Food drive donations decrease by 44 percent

Sam Morgan, Copy Editor

As he gazed at stacked boxes of food and nonperishable goods, senior Lucky Deutsch completed a very successful Pack the Truck event alongside other class board members. The promising start to the 2018 food drive gave Deutsch high hopes, but what he observed the following week was a troubling lack of participation and donations from his fellow students.

Total food drive donations decreased by 44 percent from 2017 to 2018. From 2016 to 2017, there was a 12 percent decrease, and there was an 8 percent decrease from 2015 to 2016.

Execution of the food drive was the same as previous years, except for the addition of one new strategy.

Instead of competing against other 2-3 classes, participants competed based on grade level, and no tangible incentives or prizes were used as in the past.

“[The new strategy] was basically just emphasizing doing good for your community instead of doing good so you get something in the end,” senior Grace Grouzard, community service committee member, said.

Deutsch said he believed eliminating the 2-3 class competition would be more encouraging for students participating who assumed classes with more spirited reputations would win every time.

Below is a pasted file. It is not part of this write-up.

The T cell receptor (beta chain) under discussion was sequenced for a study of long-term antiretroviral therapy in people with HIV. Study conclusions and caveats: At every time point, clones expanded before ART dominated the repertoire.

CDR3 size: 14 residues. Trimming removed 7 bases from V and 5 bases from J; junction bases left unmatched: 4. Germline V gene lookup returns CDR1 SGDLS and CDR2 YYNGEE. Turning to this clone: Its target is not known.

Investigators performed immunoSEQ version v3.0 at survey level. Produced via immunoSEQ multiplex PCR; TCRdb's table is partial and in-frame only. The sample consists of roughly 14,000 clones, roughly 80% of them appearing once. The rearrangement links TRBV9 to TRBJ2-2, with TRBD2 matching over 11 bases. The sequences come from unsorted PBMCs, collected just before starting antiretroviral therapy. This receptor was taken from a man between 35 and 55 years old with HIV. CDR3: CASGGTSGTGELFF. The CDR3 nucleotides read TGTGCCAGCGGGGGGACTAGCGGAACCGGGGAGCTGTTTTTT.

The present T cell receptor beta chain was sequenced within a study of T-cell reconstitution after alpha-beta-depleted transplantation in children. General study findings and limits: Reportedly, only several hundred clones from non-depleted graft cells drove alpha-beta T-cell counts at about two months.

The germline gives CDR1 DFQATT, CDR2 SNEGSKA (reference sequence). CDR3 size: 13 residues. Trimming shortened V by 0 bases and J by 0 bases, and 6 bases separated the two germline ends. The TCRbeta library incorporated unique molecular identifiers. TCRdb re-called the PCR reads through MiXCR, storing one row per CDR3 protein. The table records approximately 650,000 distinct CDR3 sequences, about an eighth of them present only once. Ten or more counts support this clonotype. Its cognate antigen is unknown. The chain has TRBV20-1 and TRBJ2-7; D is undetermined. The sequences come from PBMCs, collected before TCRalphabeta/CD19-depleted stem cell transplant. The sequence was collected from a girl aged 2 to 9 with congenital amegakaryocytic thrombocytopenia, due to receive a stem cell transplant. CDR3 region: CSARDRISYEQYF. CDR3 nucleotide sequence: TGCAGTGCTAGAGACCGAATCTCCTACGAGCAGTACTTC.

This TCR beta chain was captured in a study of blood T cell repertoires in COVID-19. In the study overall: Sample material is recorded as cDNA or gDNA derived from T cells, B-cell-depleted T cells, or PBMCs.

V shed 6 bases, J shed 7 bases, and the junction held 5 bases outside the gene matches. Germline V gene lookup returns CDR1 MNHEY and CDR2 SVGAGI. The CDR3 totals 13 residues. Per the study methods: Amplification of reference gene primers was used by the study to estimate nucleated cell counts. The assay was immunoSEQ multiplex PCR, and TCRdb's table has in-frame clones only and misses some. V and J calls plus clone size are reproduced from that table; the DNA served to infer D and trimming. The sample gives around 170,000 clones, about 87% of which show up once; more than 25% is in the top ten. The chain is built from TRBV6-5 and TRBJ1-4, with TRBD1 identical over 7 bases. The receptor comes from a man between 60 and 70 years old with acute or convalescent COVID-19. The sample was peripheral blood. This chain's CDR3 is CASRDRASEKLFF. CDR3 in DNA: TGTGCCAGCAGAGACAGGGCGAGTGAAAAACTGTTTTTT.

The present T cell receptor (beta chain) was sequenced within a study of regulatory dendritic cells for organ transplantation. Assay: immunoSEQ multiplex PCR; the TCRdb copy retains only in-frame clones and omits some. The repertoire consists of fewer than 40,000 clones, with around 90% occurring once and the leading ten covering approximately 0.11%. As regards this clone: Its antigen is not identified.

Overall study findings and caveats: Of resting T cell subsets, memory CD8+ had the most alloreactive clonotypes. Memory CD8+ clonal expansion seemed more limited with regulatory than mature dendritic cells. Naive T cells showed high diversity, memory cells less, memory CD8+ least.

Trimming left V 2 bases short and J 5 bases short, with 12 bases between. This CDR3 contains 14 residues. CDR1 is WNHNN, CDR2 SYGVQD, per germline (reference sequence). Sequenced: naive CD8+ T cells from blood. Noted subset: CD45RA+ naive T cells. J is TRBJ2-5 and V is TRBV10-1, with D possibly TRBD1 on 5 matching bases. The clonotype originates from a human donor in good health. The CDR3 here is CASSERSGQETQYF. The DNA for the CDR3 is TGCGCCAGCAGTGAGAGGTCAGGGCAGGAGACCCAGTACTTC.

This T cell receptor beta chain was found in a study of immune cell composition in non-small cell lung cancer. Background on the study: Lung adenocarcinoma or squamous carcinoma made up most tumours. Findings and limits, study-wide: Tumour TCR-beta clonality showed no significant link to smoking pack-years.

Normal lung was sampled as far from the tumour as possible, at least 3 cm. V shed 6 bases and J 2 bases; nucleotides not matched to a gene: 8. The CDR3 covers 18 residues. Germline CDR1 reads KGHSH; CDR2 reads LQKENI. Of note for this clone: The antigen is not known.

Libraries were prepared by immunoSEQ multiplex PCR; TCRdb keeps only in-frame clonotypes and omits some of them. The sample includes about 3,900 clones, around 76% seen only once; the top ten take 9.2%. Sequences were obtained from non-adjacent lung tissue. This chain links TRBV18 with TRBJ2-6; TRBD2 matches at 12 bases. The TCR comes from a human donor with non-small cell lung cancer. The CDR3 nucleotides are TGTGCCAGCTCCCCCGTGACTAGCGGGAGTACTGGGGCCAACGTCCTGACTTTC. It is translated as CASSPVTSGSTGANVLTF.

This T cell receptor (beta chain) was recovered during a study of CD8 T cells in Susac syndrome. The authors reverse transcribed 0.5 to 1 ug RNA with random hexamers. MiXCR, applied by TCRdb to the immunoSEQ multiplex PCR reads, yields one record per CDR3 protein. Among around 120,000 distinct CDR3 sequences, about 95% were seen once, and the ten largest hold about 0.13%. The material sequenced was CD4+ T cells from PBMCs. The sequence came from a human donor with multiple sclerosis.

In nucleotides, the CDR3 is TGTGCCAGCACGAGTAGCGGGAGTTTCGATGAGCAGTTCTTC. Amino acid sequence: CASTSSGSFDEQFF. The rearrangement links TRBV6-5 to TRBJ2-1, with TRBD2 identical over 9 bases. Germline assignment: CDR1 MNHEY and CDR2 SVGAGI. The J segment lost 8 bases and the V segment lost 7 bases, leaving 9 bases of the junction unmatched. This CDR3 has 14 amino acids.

“We were hoping we would have a lot more [participation] since the expectation wouldn’t be that a few specific [2-3] classes would win,” said Deutsch. “We still got a lot of food, but not as much as we have gotten previously.”

Grouzard said she believes there has been a similar decrease in participation in service and spirit events at Glenbrook North due to the minimal amount of enthusiasm shown by the student body.

“We can do as many [Pack the Truck events], Waterway fundraisers or send out as many videos as we want, but if the students don’t feel a passion for the food drive or that spirit within them … it’s not going to go anywhere,” Grouzard said.

Aimee Wool, senior class board sponsor, said the boards will be looking at various changes for the food drive moving forward. One possibility includes limiting the drive to solely monetary donations rather than the collection of packaged food items.

According to Gayle Curcio, community coordinator at the Northfield Township Food Pantry, both monetary and food donations are beneficial to the pantry, but money can sometimes be stretched further because the pantry is able to buy more products that are in demand.

Social studies teacher Jeff Kallay said he believes the food drive is the most important charity event the school does all year, and a greater amount of participation  and passion for the cause is essential.

“I think making people aware of the fact that they’re not just dropping off a can, they’re feeding somebody in their neighborhood, [will increase participation],” said Kallay. “That food is eaten by someone nearby. Sadly, it’s eaten by people at this school. If people are aware of that, it’s hard to not stop in your pantry and take out a few cans to donate.”

According to Deutsch, he found that many students  were unaware of the significance of donating. He said he believed this was due to their lack of awareness of the benefits the food drive has on our community and others.

“[Students should] realize what this food goes towards and know the impact just bringing in a can of soup can have,” said Deutsch. “If everyone could bring in a couple of cans, we could make a huge difference.”